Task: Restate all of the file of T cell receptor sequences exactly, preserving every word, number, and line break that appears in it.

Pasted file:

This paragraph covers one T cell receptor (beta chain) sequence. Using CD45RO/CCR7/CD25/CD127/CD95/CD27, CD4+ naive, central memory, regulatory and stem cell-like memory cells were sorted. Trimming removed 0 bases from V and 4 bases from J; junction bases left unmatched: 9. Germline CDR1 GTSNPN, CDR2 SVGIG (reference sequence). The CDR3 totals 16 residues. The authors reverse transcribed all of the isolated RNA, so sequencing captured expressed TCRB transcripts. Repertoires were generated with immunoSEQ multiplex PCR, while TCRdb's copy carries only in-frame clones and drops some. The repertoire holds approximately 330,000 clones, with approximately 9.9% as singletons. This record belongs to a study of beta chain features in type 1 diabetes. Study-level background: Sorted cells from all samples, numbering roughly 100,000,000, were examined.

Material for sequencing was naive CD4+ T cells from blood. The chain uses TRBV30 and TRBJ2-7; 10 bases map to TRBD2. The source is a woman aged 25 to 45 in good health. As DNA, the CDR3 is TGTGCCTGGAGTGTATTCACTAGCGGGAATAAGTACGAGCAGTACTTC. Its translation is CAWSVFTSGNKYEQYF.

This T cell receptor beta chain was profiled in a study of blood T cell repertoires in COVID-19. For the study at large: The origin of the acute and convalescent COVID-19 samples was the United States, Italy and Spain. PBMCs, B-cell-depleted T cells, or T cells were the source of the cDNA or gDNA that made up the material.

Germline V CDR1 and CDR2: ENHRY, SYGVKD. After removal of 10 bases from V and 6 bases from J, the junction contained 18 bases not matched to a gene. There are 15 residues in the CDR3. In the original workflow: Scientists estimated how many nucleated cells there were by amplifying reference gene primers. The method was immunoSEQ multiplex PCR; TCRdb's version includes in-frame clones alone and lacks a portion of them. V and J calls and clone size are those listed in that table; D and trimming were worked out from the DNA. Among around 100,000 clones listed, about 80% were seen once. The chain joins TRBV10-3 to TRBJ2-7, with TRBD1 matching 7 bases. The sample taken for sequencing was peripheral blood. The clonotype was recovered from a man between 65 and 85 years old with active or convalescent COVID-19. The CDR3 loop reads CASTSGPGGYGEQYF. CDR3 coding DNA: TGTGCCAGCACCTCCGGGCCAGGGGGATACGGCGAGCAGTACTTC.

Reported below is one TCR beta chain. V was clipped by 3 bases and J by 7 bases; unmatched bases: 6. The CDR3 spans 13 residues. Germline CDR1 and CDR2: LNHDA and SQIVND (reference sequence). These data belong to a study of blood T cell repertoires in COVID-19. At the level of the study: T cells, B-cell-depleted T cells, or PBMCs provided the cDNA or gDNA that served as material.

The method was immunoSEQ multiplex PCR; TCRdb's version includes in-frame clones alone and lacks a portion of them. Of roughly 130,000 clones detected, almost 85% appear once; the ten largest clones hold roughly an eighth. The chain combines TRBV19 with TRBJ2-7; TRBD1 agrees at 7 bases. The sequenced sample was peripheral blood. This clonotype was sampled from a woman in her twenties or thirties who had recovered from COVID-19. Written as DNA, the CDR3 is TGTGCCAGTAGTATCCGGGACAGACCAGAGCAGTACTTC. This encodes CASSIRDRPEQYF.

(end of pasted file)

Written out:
This paragraph covers one T cell receptor (beta chain) sequence. Using CD45RO/CCR7/CD25/CD127/CD95/CD27, CD4+ naive, central memory, regulatory and stem cell-like memory cells were sorted. Trimming removed 0 bases from V and 4 bases from J; junction bases left unmatched: 9. Germline CDR1 GTSNPN, CDR2 SVGIG (reference sequence). The CDR3 totals 16 residues. The authors reverse transcribed all of the isolated RNA, so sequencing captured expressed TCRB transcripts. Repertoires were generated with immunoSEQ multiplex PCR, while TCRdb's copy carries only in-frame clones and drops some. The repertoire holds approximately 330,000 clones, with approximately 9.9% as singletons. This record belongs to a study of beta chain features in type 1 diabetes. Study-level background: Sorted cells from all samples, numbering roughly 100,000,000, were examined.

Material for sequencing was naive CD4+ T cells from blood. The chain uses TRBV30 and TRBJ2-7; 10 bases map to TRBD2. The source is a woman aged 25 to 45 in good health. As DNA, the CDR3 is TGTGCCTGGAGTGTATTCACTAGCGGGAATAAGTACGAGCAGTACTTC. Its translation is CAWSVFTSGNKYEQYF.

This T cell receptor beta chain was profiled in a study of blood T cell repertoires in COVID-19. For the study at large: The origin of the acute and convalescent COVID-19 samples was the United States, Italy and Spain. PBMCs, B-cell-depleted T cells, or T cells were the source of the cDNA or gDNA that made up the material.

Germline V CDR1 and CDR2: ENHRY, SYGVKD. After removal of 10 bases from V and 6 bases from J, the junction contained 18 bases not matched to a gene. There are 15 residues in the CDR3. In the original workflow: Scientists estimated how many nucleated cells there were by amplifying reference gene primers. The method was immunoSEQ multiplex PCR; TCRdb's version includes in-frame clones alone and lacks a portion of them. V and J calls and clone size are those listed in that table; D and trimming were worked out from the DNA. Among around 100,000 clones listed, about 80% were seen once. The chain joins TRBV10-3 to TRBJ2-7, with TRBD1 matching 7 bases. The sample taken for sequencing was peripheral blood. The clonotype was recovered from a man between 65 and 85 years old with active or convalescent COVID-19. The CDR3 loop reads CASTSGPGGYGEQYF. CDR3 coding DNA: TGTGCCAGCACCTCCGGGCCAGGGGGATACGGCGAGCAGTACTTC.

Reported below is one TCR beta chain. V was clipped by 3 bases and J by 7 bases; unmatched bases: 6. The CDR3 spans 13 residues. Germline CDR1 and CDR2: LNHDA and SQIVND (reference sequence). These data belong to a study of blood T cell repertoires in COVID-19. At the level of the study: T cells, B-cell-depleted T cells, or PBMCs provided the cDNA or gDNA that served as material.

The method was immunoSEQ multiplex PCR; TCRdb's version includes in-frame clones alone and lacks a portion of them. Of roughly 130,000 clones detected, almost 85% appear once; the ten largest clones hold roughly an eighth. The chain combines TRBV19 with TRBJ2-7; TRBD1 agrees at 7 bases. The sequenced sample was peripheral blood. This clonotype was sampled from a woman in her twenties or thirties who had recovered from COVID-19. Written as DNA, the CDR3 is TGTGCCAGTAGTATCCGGGACAGACCAGAGCAGTACTTC. This encodes CASSIRDRPEQYF.